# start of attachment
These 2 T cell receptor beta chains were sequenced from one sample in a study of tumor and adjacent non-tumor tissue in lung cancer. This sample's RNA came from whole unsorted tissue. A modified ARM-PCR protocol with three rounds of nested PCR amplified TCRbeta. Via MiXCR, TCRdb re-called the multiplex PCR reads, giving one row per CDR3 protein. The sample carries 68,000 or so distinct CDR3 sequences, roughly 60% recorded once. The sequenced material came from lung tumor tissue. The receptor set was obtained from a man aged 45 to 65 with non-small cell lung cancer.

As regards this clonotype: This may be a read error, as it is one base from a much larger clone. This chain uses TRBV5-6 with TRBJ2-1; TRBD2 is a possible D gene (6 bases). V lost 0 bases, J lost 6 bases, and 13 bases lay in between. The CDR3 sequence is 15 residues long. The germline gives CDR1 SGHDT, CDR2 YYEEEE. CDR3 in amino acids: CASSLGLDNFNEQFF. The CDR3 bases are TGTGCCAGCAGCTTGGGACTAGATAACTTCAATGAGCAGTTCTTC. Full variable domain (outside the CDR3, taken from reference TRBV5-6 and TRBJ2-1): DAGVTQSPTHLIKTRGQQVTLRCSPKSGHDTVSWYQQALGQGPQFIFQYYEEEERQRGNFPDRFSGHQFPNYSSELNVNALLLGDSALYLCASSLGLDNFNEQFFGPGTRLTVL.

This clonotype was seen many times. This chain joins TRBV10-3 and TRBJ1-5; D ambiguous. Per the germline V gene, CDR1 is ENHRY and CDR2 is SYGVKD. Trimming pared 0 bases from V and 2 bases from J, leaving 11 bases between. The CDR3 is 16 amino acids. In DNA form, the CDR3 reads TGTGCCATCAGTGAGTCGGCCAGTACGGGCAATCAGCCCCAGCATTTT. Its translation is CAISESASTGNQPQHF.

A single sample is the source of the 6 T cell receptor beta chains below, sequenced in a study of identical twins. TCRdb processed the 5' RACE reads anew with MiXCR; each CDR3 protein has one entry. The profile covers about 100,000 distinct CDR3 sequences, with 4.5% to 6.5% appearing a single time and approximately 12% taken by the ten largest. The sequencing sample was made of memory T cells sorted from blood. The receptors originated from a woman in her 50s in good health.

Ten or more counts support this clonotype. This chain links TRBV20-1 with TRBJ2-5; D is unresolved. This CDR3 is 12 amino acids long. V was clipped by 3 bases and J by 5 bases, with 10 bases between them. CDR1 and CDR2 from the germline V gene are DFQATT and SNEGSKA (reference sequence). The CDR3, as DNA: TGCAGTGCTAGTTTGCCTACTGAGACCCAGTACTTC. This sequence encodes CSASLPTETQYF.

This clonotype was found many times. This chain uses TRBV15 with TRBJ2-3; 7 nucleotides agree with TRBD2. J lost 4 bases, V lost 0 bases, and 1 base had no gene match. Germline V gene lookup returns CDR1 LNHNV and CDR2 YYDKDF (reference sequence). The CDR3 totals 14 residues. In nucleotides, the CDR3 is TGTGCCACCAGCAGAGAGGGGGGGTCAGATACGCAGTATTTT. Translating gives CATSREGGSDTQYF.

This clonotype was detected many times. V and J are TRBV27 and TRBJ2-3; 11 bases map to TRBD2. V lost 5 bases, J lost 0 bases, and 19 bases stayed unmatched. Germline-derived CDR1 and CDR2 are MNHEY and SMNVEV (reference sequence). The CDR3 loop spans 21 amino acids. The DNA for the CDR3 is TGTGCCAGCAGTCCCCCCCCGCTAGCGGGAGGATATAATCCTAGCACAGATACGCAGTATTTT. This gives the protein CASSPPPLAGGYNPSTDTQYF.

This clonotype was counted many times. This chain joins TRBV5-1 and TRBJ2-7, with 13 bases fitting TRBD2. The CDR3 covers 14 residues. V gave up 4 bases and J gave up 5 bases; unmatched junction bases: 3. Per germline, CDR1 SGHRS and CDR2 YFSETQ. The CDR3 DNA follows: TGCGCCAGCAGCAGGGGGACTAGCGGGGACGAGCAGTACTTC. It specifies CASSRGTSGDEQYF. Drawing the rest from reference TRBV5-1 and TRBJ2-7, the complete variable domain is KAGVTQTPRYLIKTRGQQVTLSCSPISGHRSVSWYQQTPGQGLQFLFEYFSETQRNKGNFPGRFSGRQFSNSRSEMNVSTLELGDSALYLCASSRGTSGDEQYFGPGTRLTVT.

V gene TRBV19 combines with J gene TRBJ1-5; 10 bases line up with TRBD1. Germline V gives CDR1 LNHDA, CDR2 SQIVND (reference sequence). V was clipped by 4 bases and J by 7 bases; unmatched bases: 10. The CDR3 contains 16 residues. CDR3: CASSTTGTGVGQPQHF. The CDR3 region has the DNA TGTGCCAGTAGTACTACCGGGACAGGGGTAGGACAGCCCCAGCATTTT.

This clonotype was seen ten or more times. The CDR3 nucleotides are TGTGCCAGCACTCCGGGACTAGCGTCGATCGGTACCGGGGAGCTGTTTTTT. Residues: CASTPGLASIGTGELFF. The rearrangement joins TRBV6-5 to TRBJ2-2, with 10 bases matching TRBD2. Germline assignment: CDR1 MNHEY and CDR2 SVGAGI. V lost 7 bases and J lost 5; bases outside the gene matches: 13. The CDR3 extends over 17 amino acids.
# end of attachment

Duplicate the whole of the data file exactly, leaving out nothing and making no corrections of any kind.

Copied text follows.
These 2 T cell receptor beta chains were sequenced from one sample in a study of tumor and adjacent non-tumor tissue in lung cancer. This sample's RNA came from whole unsorted tissue. A modified ARM-PCR protocol with three rounds of nested PCR amplified TCRbeta. Via MiXCR, TCRdb re-called the multiplex PCR reads, giving one row per CDR3 protein. The sample carries 68,000 or so distinct CDR3 sequences, roughly 60% recorded once. The sequenced material came from lung tumor tissue. The receptor set was obtained from a man aged 45 to 65 with non-small cell lung cancer.

As regards this clonotype: This may be a read error, as it is one base from a much larger clone. This chain uses TRBV5-6 with TRBJ2-1; TRBD2 is a possible D gene (6 bases). V lost 0 bases, J lost 6 bases, and 13 bases lay in between. The CDR3 sequence is 15 residues long. The germline gives CDR1 SGHDT, CDR2 YYEEEE. CDR3 in amino acids: CASSLGLDNFNEQFF. The CDR3 bases are TGTGCCAGCAGCTTGGGACTAGATAACTTCAATGAGCAGTTCTTC. Full variable domain (outside the CDR3, taken from reference TRBV5-6 and TRBJ2-1): DAGVTQSPTHLIKTRGQQVTLRCSPKSGHDTVSWYQQALGQGPQFIFQYYEEEERQRGNFPDRFSGHQFPNYSSELNVNALLLGDSALYLCASSLGLDNFNEQFFGPGTRLTVL.

This clonotype was seen many times. This chain joins TRBV10-3 and TRBJ1-5; D ambiguous. Per the germline V gene, CDR1 is ENHRY and CDR2 is SYGVKD. Trimming pared 0 bases from V and 2 bases from J, leaving 11 bases between. The CDR3 is 16 amino acids. In DNA form, the CDR3 reads TGTGCCATCAGTGAGTCGGCCAGTACGGGCAATCAGCCCCAGCATTTT. Its translation is CAISESASTGNQPQHF.

A single sample is the source of the 6 T cell receptor beta chains below, sequenced in a study of identical twins. TCRdb processed the 5' RACE reads anew with MiXCR; each CDR3 protein has one entry. The profile covers about 100,000 distinct CDR3 sequences, with 4.5% to 6.5% appearing a single time and approximately 12% taken by the ten largest. The sequencing sample was made of memory T cells sorted from blood. The receptors originated from a woman in her 50s in good health.

Ten or more counts support this clonotype. This chain links TRBV20-1 with TRBJ2-5; D is unresolved. This CDR3 is 12 amino acids long. V was clipped by 3 bases and J by 5 bases, with 10 bases between them. CDR1 and CDR2 from the germline V gene are DFQATT and SNEGSKA (reference sequence). The CDR3, as DNA: TGCAGTGCTAGTTTGCCTACTGAGACCCAGTACTTC. This sequence encodes CSASLPTETQYF.

This clonotype was found many times. This chain uses TRBV15 with TRBJ2-3; 7 nucleotides agree with TRBD2. J lost 4 bases, V lost 0 bases, and 1 base had no gene match. Germline V gene lookup returns CDR1 LNHNV and CDR2 YYDKDF (reference sequence). The CDR3 totals 14 residues. In nucleotides, the CDR3 is TGTGCCACCAGCAGAGAGGGGGGGTCAGATACGCAGTATTTT. Translating gives CATSREGGSDTQYF.

This clonotype was detected many times. V and J are TRBV27 and TRBJ2-3; 11 bases map to TRBD2. V lost 5 bases, J lost 0 bases, and 19 bases stayed unmatched. Germline-derived CDR1 and CDR2 are MNHEY and SMNVEV (reference sequence). The CDR3 loop spans 21 amino acids. The DNA for the CDR3 is TGTGCCAGCAGTCCCCCCCCGCTAGCGGGAGGATATAATCCTAGCACAGATACGCAGTATTTT. This gives the protein CASSPPPLAGGYNPSTDTQYF.

This clonotype was counted many times. This chain joins TRBV5-1 and TRBJ2-7, with 13 bases fitting TRBD2. The CDR3 covers 14 residues. V gave up 4 bases and J gave up 5 bases; unmatched junction bases: 3. Per germline, CDR1 SGHRS and CDR2 YFSETQ. The CDR3 DNA follows: TGCGCCAGCAGCAGGGGGACTAGCGGGGACGAGCAGTACTTC. It specifies CASSRGTSGDEQYF. Drawing the rest from reference TRBV5-1 and TRBJ2-7, the complete variable domain is KAGVTQTPRYLIKTRGQQVTLSCSPISGHRSVSWYQQTPGQGLQFLFEYFSETQRNKGNFPGRFSGRQFSNSRSEMNVSTLELGDSALYLCASSRGTSGDEQYFGPGTRLTVT.

V gene TRBV19 combines with J gene TRBJ1-5; 10 bases line up with TRBD1. Germline V gives CDR1 LNHDA, CDR2 SQIVND (reference sequence). V was clipped by 4 bases and J by 7 bases; unmatched bases: 10. The CDR3 contains 16 residues. CDR3: CASSTTGTGVGQPQHF. The CDR3 region has the DNA TGTGCCAGTAGTACTACCGGGACAGGGGTAGGACAGCCCCAGCATTTT.

This clonotype was seen ten or more times. The CDR3 nucleotides are TGTGCCAGCACTCCGGGACTAGCGTCGATCGGTACCGGGGAGCTGTTTTTT. Residues: CASTPGLASIGTGELFF. The rearrangement joins TRBV6-5 to TRBJ2-2, with 10 bases matching TRBD2. Germline assignment: CDR1 MNHEY and CDR2 SVGAGI. V lost 7 bases and J lost 5; bases outside the gene matches: 13. The CDR3 extends over 17 amino acids.